Trade War Backfires: Independent

Global trade is tightly interconnected, so tariffs imposed by China and the United States “hit firms in their own countries almost as much as the ones they were aiming at,” reports Phil Thornton for the Independent. Researchers in Switzerland and China studied stock market responses to tariffs announced since 2018 and “found that while the trade war tariffs of the US and China directly hurt targeted firms and sectors abroad as intended, they indirectly affect stock prices through global value chain linkages in the US, China, and in third economies which do not directly participate in the trade war.” The researchers conclude that applying narrowly targeted tariffs against a single nation is no longer easy to do and amounts to a price increase. The Federal Reserve also found that US tariffs stalled manufacturing job growth and prompted the sector to contract five months in a row for 2018. – YaleGlobal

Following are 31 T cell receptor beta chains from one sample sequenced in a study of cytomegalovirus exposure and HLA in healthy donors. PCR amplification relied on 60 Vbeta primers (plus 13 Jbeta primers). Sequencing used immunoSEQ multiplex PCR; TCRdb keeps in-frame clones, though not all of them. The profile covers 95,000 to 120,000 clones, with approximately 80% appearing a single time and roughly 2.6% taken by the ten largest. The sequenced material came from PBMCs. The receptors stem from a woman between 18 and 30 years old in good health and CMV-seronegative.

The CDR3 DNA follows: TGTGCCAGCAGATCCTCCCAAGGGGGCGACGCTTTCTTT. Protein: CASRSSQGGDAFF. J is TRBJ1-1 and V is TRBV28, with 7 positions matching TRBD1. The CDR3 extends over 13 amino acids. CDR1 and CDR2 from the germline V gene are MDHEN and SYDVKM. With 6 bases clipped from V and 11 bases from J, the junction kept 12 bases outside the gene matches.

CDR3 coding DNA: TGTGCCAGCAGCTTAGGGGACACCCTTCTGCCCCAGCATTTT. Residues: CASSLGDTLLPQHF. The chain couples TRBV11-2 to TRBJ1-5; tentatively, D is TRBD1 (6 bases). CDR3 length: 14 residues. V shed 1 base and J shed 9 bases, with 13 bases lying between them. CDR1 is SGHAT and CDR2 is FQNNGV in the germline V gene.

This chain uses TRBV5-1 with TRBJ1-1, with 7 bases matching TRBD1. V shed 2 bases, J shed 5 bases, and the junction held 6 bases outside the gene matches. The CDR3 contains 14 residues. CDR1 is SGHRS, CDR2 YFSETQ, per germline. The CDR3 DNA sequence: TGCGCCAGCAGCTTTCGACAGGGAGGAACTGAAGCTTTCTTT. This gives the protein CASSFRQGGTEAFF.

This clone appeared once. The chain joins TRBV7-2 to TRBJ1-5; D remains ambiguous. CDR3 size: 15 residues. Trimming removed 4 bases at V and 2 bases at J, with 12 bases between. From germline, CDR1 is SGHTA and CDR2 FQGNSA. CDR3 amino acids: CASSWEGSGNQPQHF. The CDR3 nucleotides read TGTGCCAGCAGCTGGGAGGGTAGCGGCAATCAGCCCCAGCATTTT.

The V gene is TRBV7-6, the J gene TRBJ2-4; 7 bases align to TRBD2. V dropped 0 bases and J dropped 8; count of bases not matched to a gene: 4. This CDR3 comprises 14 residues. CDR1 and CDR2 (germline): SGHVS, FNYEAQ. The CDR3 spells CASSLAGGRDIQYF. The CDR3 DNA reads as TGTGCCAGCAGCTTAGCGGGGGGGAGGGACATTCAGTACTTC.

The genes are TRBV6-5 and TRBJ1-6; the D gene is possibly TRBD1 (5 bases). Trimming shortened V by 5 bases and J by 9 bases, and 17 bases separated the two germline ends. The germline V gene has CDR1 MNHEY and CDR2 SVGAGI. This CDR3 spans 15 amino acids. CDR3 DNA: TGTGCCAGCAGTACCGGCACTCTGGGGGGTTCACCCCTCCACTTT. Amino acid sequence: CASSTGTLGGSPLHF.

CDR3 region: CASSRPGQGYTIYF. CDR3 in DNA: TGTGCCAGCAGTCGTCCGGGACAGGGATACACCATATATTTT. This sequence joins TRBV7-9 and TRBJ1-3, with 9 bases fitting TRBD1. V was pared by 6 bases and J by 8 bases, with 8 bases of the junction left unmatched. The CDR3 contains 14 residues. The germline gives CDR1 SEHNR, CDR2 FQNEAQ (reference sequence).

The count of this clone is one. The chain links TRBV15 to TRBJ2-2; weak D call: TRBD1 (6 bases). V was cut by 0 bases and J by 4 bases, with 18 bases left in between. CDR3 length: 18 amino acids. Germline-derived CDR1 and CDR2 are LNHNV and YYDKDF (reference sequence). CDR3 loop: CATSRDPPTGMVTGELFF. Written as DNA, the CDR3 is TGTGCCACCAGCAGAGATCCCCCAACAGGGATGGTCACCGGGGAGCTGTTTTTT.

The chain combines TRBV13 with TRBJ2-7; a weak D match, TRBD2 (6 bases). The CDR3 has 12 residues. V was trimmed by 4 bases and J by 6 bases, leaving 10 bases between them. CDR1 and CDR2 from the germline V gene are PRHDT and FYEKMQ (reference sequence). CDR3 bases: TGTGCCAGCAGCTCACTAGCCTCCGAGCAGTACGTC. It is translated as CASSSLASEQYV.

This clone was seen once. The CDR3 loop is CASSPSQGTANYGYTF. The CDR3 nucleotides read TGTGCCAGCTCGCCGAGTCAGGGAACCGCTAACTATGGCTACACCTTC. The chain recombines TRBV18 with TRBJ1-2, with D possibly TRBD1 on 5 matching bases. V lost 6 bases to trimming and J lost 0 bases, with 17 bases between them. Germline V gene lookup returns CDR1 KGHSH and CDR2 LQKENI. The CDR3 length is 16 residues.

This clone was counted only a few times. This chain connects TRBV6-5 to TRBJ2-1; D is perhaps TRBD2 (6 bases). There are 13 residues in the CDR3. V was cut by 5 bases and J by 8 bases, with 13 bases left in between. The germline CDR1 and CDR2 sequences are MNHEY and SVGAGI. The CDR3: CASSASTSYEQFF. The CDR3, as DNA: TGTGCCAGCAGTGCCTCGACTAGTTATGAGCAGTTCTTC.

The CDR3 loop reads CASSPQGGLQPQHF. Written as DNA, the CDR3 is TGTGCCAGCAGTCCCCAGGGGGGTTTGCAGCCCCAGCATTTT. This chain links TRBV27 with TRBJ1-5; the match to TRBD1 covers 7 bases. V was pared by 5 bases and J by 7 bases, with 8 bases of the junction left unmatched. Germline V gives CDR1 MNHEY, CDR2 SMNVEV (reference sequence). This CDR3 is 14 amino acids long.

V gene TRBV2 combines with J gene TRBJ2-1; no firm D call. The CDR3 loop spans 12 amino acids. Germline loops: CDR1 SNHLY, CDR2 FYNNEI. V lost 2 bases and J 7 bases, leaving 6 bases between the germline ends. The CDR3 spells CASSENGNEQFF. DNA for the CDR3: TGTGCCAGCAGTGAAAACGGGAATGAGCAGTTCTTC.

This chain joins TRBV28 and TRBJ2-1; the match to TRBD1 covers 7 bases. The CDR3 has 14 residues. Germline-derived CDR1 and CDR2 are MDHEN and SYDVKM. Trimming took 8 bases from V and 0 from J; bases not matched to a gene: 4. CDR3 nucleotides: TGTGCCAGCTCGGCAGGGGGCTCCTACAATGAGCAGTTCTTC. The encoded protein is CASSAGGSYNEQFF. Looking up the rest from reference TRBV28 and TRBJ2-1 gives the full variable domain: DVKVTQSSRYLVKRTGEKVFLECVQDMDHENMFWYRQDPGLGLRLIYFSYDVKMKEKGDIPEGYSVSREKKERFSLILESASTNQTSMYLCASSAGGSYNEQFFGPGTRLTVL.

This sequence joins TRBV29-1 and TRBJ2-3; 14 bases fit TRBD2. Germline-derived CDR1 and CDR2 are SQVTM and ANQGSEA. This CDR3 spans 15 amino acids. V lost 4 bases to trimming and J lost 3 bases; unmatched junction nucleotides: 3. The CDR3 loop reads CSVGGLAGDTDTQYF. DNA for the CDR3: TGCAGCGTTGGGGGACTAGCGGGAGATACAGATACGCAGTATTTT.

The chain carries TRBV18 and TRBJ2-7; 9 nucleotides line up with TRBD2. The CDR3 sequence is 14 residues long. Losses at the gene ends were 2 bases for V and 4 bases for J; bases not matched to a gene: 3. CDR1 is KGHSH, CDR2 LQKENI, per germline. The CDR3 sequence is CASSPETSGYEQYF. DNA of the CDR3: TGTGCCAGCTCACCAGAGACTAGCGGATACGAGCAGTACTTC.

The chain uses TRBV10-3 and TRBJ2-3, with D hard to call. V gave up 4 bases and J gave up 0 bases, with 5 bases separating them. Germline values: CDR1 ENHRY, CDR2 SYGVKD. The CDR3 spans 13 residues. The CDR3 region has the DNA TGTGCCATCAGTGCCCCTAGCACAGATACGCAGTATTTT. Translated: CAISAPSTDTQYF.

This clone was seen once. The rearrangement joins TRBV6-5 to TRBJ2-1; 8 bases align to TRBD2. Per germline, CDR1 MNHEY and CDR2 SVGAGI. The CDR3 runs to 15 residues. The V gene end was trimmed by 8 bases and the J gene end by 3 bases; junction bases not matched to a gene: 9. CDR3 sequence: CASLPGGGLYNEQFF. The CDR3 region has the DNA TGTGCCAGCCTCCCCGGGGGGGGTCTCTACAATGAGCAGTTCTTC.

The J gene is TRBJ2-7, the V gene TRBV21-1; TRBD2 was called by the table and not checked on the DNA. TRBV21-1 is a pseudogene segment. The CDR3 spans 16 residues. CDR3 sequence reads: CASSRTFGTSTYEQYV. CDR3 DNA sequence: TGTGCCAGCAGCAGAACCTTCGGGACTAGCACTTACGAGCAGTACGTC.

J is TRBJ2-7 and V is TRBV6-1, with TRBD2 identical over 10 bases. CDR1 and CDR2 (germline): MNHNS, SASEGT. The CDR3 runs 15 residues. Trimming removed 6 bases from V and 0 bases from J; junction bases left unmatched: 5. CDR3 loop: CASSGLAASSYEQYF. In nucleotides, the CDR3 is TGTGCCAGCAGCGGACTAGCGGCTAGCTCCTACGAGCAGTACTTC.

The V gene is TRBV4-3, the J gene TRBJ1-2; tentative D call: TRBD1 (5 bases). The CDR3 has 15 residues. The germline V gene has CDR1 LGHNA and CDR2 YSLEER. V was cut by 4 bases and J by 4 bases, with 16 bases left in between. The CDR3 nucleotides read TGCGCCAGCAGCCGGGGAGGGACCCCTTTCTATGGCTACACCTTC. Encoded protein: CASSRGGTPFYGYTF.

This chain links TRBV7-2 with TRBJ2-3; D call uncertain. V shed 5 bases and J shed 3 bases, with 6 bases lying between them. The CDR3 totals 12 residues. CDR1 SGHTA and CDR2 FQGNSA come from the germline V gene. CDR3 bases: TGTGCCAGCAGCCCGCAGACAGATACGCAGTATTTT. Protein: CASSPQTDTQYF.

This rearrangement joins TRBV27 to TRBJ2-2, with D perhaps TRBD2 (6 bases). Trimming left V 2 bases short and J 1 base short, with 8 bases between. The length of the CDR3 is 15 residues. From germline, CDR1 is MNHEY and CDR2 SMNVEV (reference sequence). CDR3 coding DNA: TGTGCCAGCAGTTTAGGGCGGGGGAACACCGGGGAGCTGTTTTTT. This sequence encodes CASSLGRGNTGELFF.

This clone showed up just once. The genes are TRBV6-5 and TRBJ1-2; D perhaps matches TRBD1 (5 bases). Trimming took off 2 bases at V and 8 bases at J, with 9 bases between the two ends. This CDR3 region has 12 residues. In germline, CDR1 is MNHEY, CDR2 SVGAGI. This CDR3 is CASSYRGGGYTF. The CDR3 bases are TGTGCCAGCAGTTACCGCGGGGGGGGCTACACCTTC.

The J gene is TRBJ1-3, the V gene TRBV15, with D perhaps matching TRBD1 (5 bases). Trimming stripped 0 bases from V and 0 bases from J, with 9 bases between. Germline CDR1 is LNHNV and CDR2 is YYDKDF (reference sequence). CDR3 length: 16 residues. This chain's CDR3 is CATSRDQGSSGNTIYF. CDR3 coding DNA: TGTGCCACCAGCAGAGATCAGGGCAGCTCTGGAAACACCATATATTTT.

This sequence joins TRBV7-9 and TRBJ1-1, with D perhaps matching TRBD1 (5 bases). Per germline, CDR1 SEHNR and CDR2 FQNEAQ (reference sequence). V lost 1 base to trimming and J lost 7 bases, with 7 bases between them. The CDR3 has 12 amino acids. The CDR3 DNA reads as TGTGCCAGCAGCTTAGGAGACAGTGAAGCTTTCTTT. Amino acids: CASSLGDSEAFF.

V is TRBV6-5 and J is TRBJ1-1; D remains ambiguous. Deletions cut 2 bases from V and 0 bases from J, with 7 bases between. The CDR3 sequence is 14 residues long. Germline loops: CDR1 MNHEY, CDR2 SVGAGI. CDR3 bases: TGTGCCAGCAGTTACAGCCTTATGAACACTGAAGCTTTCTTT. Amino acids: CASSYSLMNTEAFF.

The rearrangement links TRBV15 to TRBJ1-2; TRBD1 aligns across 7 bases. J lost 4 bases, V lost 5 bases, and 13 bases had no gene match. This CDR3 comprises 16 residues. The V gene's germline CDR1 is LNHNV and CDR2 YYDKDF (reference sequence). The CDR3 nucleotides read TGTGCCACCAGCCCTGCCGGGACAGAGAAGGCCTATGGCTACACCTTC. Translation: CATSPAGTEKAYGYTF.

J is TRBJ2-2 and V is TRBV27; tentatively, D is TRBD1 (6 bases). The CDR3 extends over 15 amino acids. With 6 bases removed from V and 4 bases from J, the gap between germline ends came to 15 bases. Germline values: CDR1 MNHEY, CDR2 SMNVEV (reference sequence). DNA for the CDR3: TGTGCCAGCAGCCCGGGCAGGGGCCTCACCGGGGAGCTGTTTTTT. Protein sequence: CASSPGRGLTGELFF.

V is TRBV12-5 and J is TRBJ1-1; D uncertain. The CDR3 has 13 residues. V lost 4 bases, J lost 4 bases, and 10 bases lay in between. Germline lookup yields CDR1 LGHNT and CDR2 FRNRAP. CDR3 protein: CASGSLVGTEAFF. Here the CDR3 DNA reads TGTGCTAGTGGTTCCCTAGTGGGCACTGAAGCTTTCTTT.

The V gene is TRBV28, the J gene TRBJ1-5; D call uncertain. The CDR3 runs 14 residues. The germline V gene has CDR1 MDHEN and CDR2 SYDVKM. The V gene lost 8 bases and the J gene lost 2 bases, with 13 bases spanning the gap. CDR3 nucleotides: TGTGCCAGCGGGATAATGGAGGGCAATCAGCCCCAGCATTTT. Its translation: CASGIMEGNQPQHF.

Trade War Backfires: Independent

More firms than intended bore the brunt of tariffs from the US-China trade war: Interdependence of economies makes narrow targeting a challenge
Phil Thornton
Sunday, January 12, 2020

Read the article from the Independent about a study describing how tariffs have backfired.

Phil Thornton is a journalist and consultant covering all areas of business and economics, including macroeconomics, world trade, financial markets and tax and regulation.                   

Read the study at Vox.EU “Stock Market Responses Triggered by the US-China Trade War”by Peter Egger and Jiaqing Zhu.

Also read the study from the Federal Reserve: “Disentangling the Effects of the 2018-2019 Tariffs on a Globally Connected U.S. Manufacturing Sector.”

US manufacturing was growing at a robust rate, until tariffs were imposed (Source: US Federal Reserve Board and the Department of Labor)

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